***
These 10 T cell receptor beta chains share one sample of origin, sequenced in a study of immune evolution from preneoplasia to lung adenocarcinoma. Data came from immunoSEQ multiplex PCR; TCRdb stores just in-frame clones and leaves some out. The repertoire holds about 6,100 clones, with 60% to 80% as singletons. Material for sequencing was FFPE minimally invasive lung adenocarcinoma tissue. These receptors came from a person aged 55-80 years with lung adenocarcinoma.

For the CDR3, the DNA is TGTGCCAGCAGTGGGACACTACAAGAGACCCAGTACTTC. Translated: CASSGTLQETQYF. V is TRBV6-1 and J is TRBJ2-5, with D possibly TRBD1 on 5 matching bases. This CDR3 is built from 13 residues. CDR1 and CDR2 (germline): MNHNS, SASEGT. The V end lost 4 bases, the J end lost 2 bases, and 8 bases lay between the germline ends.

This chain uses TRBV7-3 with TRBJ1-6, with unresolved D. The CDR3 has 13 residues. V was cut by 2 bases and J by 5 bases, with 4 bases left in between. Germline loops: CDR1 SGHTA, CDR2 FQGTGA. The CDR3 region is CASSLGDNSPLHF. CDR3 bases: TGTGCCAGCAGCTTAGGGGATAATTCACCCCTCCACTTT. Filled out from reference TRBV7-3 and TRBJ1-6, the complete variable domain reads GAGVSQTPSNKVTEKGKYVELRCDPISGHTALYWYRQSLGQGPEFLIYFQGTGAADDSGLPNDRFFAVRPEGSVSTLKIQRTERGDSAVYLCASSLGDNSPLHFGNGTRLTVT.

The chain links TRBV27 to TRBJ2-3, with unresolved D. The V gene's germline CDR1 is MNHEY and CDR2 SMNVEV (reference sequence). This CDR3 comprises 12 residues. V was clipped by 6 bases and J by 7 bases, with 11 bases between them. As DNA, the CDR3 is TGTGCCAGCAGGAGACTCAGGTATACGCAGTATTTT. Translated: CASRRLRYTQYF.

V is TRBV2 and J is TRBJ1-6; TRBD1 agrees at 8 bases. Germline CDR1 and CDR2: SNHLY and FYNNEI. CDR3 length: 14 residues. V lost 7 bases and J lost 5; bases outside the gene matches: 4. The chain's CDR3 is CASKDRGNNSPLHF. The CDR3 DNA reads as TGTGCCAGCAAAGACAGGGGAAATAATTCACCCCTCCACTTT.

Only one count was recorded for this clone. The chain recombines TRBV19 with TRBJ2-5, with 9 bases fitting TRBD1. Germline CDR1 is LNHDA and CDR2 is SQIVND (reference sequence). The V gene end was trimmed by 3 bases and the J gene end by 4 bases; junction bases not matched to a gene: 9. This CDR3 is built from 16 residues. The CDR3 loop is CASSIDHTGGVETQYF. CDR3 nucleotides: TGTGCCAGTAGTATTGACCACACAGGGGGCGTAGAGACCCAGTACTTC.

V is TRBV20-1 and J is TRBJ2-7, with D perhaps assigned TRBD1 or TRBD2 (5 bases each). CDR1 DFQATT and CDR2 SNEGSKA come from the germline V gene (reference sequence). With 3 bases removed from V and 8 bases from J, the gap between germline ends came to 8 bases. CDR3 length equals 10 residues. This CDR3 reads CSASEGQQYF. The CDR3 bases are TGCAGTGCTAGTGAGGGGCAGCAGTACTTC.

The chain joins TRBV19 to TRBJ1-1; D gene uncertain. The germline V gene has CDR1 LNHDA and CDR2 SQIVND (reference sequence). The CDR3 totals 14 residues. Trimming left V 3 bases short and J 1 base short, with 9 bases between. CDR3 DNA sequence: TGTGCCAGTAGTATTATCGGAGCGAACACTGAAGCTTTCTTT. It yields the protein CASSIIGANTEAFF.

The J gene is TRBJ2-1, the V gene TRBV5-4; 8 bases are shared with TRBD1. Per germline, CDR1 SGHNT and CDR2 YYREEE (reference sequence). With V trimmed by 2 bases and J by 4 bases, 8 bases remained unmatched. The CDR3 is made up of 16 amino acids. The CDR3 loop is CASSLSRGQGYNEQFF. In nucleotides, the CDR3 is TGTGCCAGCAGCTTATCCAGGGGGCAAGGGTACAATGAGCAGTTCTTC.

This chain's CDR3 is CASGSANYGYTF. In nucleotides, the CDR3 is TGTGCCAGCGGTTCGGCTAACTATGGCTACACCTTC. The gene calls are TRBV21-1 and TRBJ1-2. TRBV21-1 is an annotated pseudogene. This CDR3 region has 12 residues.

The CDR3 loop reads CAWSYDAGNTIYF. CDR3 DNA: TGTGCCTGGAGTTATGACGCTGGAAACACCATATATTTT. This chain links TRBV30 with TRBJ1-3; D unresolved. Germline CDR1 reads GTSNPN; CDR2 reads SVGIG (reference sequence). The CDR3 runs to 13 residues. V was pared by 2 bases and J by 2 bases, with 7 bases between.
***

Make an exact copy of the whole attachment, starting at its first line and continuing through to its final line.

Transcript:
These 10 T cell receptor beta chains share one sample of origin, sequenced in a study of immune evolution from preneoplasia to lung adenocarcinoma. Data came from immunoSEQ multiplex PCR; TCRdb stores just in-frame clones and leaves some out. The repertoire holds about 6,100 clones, with 60% to 80% as singletons. Material for sequencing was FFPE minimally invasive lung adenocarcinoma tissue. These receptors came from a person aged 55-80 years with lung adenocarcinoma.

For the CDR3, the DNA is TGTGCCAGCAGTGGGACACTACAAGAGACCCAGTACTTC. Translated: CASSGTLQETQYF. V is TRBV6-1 and J is TRBJ2-5, with D possibly TRBD1 on 5 matching bases. This CDR3 is built from 13 residues. CDR1 and CDR2 (germline): MNHNS, SASEGT. The V end lost 4 bases, the J end lost 2 bases, and 8 bases lay between the germline ends.

This chain uses TRBV7-3 with TRBJ1-6, with unresolved D. The CDR3 has 13 residues. V was cut by 2 bases and J by 5 bases, with 4 bases left in between. Germline loops: CDR1 SGHTA, CDR2 FQGTGA. The CDR3 region is CASSLGDNSPLHF. CDR3 bases: TGTGCCAGCAGCTTAGGGGATAATTCACCCCTCCACTTT. Filled out from reference TRBV7-3 and TRBJ1-6, the complete variable domain reads GAGVSQTPSNKVTEKGKYVELRCDPISGHTALYWYRQSLGQGPEFLIYFQGTGAADDSGLPNDRFFAVRPEGSVSTLKIQRTERGDSAVYLCASSLGDNSPLHFGNGTRLTVT.

The chain links TRBV27 to TRBJ2-3, with unresolved D. The V gene's germline CDR1 is MNHEY and CDR2 SMNVEV (reference sequence). This CDR3 comprises 12 residues. V was clipped by 6 bases and J by 7 bases, with 11 bases between them. As DNA, the CDR3 is TGTGCCAGCAGGAGACTCAGGTATACGCAGTATTTT. Translated: CASRRLRYTQYF.

V is TRBV2 and J is TRBJ1-6; TRBD1 agrees at 8 bases. Germline CDR1 and CDR2: SNHLY and FYNNEI. CDR3 length: 14 residues. V lost 7 bases and J lost 5; bases outside the gene matches: 4. The chain's CDR3 is CASKDRGNNSPLHF. The CDR3 DNA reads as TGTGCCAGCAAAGACAGGGGAAATAATTCACCCCTCCACTTT.

Only one count was recorded for this clone. The chain recombines TRBV19 with TRBJ2-5, with 9 bases fitting TRBD1. Germline CDR1 is LNHDA and CDR2 is SQIVND (reference sequence). The V gene end was trimmed by 3 bases and the J gene end by 4 bases; junction bases not matched to a gene: 9. This CDR3 is built from 16 residues. The CDR3 loop is CASSIDHTGGVETQYF. CDR3 nucleotides: TGTGCCAGTAGTATTGACCACACAGGGGGCGTAGAGACCCAGTACTTC.

V is TRBV20-1 and J is TRBJ2-7, with D perhaps assigned TRBD1 or TRBD2 (5 bases each). CDR1 DFQATT and CDR2 SNEGSKA come from the germline V gene (reference sequence). With 3 bases removed from V and 8 bases from J, the gap between germline ends came to 8 bases. CDR3 length equals 10 residues. This CDR3 reads CSASEGQQYF. The CDR3 bases are TGCAGTGCTAGTGAGGGGCAGCAGTACTTC.

The chain joins TRBV19 to TRBJ1-1; D gene uncertain. The germline V gene has CDR1 LNHDA and CDR2 SQIVND (reference sequence). The CDR3 totals 14 residues. Trimming left V 3 bases short and J 1 base short, with 9 bases between. CDR3 DNA sequence: TGTGCCAGTAGTATTATCGGAGCGAACACTGAAGCTTTCTTT. It yields the protein CASSIIGANTEAFF.

The J gene is TRBJ2-1, the V gene TRBV5-4; 8 bases are shared with TRBD1. Per germline, CDR1 SGHNT and CDR2 YYREEE (reference sequence). With V trimmed by 2 bases and J by 4 bases, 8 bases remained unmatched. The CDR3 is made up of 16 amino acids. The CDR3 loop is CASSLSRGQGYNEQFF. In nucleotides, the CDR3 is TGTGCCAGCAGCTTATCCAGGGGGCAAGGGTACAATGAGCAGTTCTTC.

This chain's CDR3 is CASGSANYGYTF. In nucleotides, the CDR3 is TGTGCCAGCGGTTCGGCTAACTATGGCTACACCTTC. The gene calls are TRBV21-1 and TRBJ1-2. TRBV21-1 is an annotated pseudogene. This CDR3 region has 12 residues.

The CDR3 loop reads CAWSYDAGNTIYF. CDR3 DNA: TGTGCCTGGAGTTATGACGCTGGAAACACCATATATTTT. This chain links TRBV30 with TRBJ1-3; D unresolved. Germline CDR1 reads GTSNPN; CDR2 reads SVGIG (reference sequence). The CDR3 runs to 13 residues. V was pared by 2 bases and J by 2 bases, with 7 bases between.